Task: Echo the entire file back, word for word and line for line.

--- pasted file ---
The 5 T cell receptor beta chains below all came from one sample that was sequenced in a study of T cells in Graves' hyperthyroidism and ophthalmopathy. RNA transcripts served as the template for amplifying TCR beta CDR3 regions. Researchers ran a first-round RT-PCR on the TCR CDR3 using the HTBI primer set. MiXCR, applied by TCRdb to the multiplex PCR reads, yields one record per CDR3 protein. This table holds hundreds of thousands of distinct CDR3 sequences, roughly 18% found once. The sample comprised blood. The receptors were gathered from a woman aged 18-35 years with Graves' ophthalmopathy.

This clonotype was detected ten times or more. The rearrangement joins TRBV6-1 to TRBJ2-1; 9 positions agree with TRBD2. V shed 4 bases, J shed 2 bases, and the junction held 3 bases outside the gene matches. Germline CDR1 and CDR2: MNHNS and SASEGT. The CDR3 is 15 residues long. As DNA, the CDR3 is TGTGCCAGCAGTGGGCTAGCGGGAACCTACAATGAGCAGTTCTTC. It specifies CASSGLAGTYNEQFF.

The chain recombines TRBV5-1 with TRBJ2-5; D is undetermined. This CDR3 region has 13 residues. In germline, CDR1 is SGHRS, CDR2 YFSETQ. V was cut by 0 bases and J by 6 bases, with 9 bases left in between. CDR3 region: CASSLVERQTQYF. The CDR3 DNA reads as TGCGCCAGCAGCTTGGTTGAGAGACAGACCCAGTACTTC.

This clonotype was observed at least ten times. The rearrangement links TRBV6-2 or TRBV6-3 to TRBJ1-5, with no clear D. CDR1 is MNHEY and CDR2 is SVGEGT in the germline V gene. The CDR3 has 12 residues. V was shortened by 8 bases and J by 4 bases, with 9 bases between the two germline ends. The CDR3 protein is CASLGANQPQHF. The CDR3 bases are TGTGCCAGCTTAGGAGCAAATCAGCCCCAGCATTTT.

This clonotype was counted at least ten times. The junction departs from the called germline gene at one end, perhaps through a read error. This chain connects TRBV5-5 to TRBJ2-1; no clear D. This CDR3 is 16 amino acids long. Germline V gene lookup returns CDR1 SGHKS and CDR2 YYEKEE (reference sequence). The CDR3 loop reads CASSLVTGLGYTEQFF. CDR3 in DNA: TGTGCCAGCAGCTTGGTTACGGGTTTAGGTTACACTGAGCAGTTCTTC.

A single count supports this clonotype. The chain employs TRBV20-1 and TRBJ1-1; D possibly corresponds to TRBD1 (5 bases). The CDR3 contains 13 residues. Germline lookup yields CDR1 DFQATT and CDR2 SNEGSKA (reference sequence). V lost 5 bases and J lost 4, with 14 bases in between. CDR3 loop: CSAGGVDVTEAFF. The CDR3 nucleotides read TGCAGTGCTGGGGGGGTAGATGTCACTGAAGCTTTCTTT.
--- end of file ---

The 5 T cell receptor beta chains below all came from one sample that was sequenced in a study of T cells in Graves' hyperthyroidism and ophthalmopathy. RNA transcripts served as the template for amplifying TCR beta CDR3 regions. Researchers ran a first-round RT-PCR on the TCR CDR3 using the HTBI primer set. MiXCR, applied by TCRdb to the multiplex PCR reads, yields one record per CDR3 protein. This table holds hundreds of thousands of distinct CDR3 sequences, roughly 18% found once. The sample comprised blood. The receptors were gathered from a woman aged 18-35 years with Graves' ophthalmopathy.

This clonotype was detected ten times or more. The rearrangement joins TRBV6-1 to TRBJ2-1; 9 positions agree with TRBD2. V shed 4 bases, J shed 2 bases, and the junction held 3 bases outside the gene matches. Germline CDR1 and CDR2: MNHNS and SASEGT. The CDR3 is 15 residues long. As DNA, the CDR3 is TGTGCCAGCAGTGGGCTAGCGGGAACCTACAATGAGCAGTTCTTC. It specifies CASSGLAGTYNEQFF.

The chain recombines TRBV5-1 with TRBJ2-5; D is undetermined. This CDR3 region has 13 residues. In germline, CDR1 is SGHRS, CDR2 YFSETQ. V was cut by 0 bases and J by 6 bases, with 9 bases left in between. CDR3 region: CASSLVERQTQYF. The CDR3 DNA reads as TGCGCCAGCAGCTTGGTTGAGAGACAGACCCAGTACTTC.

This clonotype was observed at least ten times. The rearrangement links TRBV6-2 or TRBV6-3 to TRBJ1-5, with no clear D. CDR1 is MNHEY and CDR2 is SVGEGT in the germline V gene. The CDR3 has 12 residues. V was shortened by 8 bases and J by 4 bases, with 9 bases between the two germline ends. The CDR3 protein is CASLGANQPQHF. The CDR3 bases are TGTGCCAGCTTAGGAGCAAATCAGCCCCAGCATTTT.

This clonotype was counted at least ten times. The junction departs from the called germline gene at one end, perhaps through a read error. This chain connects TRBV5-5 to TRBJ2-1; no clear D. This CDR3 is 16 amino acids long. Germline V gene lookup returns CDR1 SGHKS and CDR2 YYEKEE (reference sequence). The CDR3 loop reads CASSLVTGLGYTEQFF. CDR3 in DNA: TGTGCCAGCAGCTTGGTTACGGGTTTAGGTTACACTGAGCAGTTCTTC.

A single count supports this clonotype. The chain employs TRBV20-1 and TRBJ1-1; D possibly corresponds to TRBD1 (5 bases). The CDR3 contains 13 residues. Germline lookup yields CDR1 DFQATT and CDR2 SNEGSKA (reference sequence). V lost 5 bases and J lost 4, with 14 bases in between. CDR3 loop: CSAGGVDVTEAFF. The CDR3 nucleotides read TGCAGTGCTGGGGGGGTAGATGTCACTGAAGCTTTCTTT.